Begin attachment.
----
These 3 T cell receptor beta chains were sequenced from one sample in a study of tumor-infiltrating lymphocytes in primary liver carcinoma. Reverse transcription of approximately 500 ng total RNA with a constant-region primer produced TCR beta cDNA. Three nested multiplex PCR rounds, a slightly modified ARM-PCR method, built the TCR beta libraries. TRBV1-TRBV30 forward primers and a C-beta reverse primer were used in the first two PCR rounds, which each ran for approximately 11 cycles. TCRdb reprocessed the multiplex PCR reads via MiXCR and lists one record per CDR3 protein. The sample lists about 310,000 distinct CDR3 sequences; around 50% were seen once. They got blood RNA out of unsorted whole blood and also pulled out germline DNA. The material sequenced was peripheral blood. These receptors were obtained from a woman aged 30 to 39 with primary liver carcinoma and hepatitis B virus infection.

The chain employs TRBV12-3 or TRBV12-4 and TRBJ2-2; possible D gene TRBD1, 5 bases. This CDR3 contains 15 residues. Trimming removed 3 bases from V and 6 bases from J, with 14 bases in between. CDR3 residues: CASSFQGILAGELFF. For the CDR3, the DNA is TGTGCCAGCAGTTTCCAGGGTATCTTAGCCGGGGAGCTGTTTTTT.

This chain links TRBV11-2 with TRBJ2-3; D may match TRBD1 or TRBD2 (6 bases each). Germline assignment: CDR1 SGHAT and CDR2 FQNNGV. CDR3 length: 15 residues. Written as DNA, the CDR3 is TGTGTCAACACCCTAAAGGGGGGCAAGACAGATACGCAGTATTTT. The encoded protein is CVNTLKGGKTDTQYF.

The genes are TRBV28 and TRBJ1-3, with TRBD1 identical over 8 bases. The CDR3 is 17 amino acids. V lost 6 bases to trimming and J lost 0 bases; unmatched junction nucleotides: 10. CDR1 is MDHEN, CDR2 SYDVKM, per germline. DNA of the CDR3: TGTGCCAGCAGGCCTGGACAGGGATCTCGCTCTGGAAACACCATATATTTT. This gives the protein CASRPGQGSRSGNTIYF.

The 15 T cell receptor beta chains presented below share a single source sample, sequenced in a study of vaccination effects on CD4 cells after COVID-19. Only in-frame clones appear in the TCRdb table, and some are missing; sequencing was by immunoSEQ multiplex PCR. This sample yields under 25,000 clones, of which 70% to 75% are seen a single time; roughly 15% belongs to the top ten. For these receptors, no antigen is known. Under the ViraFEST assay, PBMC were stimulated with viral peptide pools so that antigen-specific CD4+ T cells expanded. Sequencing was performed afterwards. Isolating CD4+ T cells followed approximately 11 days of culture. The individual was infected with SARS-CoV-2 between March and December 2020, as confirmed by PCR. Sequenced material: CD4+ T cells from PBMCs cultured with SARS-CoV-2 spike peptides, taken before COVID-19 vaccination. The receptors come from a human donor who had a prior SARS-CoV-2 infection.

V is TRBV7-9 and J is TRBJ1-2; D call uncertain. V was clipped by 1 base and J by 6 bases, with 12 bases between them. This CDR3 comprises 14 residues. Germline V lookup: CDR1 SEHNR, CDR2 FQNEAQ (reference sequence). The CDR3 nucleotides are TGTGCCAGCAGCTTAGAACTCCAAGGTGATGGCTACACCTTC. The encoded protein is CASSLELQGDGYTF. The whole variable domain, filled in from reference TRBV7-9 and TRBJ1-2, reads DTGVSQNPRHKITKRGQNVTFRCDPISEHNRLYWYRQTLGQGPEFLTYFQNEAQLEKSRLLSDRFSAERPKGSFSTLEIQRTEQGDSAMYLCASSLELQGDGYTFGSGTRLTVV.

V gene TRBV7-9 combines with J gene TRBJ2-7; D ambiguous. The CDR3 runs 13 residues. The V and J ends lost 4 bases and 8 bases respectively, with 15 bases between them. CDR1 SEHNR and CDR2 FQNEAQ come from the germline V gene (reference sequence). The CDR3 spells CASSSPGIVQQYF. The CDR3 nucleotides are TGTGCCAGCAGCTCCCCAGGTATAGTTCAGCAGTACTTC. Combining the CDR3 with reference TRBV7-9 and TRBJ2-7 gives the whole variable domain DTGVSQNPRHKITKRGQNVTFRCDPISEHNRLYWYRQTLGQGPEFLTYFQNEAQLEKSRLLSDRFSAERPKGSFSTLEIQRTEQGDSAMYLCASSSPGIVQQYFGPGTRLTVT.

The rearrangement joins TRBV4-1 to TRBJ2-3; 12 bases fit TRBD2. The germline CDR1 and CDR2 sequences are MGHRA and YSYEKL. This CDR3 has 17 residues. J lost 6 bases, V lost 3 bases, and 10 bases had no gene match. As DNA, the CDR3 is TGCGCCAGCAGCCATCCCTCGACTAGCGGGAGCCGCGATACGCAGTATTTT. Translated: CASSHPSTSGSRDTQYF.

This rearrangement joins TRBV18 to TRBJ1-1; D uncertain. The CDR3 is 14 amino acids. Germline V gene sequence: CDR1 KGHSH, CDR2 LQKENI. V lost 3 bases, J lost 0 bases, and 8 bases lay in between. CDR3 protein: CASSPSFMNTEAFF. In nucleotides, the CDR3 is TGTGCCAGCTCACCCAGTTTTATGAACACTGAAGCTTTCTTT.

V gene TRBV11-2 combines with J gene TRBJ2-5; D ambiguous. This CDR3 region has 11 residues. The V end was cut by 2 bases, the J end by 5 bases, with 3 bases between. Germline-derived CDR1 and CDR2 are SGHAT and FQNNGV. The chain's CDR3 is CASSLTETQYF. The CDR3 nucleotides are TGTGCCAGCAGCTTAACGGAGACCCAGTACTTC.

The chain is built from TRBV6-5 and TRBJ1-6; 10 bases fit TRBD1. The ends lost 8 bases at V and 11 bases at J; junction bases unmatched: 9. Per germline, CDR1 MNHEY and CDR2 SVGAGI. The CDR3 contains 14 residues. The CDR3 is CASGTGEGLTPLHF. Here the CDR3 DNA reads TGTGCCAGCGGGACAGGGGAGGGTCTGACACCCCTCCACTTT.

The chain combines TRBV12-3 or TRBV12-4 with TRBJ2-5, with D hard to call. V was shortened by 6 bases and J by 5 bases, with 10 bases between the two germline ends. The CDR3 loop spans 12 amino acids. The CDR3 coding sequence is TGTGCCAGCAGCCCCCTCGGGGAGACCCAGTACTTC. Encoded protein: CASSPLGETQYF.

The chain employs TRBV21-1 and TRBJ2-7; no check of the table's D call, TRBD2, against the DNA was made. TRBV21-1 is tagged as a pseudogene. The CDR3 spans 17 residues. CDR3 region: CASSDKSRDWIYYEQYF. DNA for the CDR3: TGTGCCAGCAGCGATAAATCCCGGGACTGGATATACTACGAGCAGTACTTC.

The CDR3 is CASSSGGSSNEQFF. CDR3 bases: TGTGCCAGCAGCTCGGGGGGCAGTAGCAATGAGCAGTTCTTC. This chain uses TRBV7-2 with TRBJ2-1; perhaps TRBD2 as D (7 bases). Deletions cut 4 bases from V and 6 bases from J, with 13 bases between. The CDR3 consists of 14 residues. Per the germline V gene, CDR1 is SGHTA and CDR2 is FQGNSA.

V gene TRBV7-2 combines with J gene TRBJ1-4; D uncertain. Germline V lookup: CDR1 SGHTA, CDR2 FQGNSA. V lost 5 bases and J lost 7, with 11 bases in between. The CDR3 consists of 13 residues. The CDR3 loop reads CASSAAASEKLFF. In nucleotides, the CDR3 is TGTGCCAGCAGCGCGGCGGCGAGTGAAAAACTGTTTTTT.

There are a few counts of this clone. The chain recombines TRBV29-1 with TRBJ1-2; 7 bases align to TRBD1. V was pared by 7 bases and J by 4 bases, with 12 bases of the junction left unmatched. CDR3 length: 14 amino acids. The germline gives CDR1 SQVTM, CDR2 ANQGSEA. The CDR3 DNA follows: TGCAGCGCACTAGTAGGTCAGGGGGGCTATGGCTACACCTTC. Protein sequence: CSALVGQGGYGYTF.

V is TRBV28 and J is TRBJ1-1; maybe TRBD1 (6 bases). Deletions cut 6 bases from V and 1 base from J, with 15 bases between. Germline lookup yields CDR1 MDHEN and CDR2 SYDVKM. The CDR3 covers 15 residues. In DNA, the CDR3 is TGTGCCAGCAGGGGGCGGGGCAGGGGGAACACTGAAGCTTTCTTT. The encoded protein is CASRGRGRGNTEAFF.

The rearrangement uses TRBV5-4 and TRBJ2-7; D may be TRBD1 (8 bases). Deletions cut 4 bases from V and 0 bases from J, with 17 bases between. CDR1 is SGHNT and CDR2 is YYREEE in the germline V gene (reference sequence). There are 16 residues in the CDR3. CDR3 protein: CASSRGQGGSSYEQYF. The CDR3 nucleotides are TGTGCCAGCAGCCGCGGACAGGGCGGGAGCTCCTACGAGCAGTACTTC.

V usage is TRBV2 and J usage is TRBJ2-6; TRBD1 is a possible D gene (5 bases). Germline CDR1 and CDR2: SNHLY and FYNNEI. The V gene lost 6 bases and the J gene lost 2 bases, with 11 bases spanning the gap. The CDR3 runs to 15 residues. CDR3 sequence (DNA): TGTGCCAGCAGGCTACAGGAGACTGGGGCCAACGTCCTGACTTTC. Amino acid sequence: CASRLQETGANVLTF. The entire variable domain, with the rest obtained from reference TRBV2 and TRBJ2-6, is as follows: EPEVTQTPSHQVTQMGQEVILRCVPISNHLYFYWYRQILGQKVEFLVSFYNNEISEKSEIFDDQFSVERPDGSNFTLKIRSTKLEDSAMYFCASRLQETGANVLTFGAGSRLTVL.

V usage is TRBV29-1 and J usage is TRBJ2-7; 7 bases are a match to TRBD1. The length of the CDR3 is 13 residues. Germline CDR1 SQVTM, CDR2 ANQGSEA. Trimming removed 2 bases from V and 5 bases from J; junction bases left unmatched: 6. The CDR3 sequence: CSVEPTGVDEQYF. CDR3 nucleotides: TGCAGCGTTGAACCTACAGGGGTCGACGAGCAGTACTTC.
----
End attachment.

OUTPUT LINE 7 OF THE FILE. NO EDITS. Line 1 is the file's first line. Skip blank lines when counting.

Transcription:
V gene TRBV7-9 combines with J gene TRBJ2-7; D ambiguous. The CDR3 runs 13 residues. The V and J ends lost 4 bases and 8 bases respectively, with 15 bases between them. CDR1 SEHNR and CDR2 FQNEAQ come from the germline V gene (reference sequence). The CDR3 spells CASSSPGIVQQYF. The CDR3 nucleotides are TGTGCCAGCAGCTCCCCAGGTATAGTTCAGCAGTACTTC. Combining the CDR3 with reference TRBV7-9 and TRBJ2-7 gives the whole variable domain DTGVSQNPRHKITKRGQNVTFRCDPISEHNRLYWYRQTLGQGPEFLTYFQNEAQLEKSRLLSDRFSAERPKGSFSTLEIQRTEQGDSAMYLCASSSPGIVQQYFGPGTRLTVT.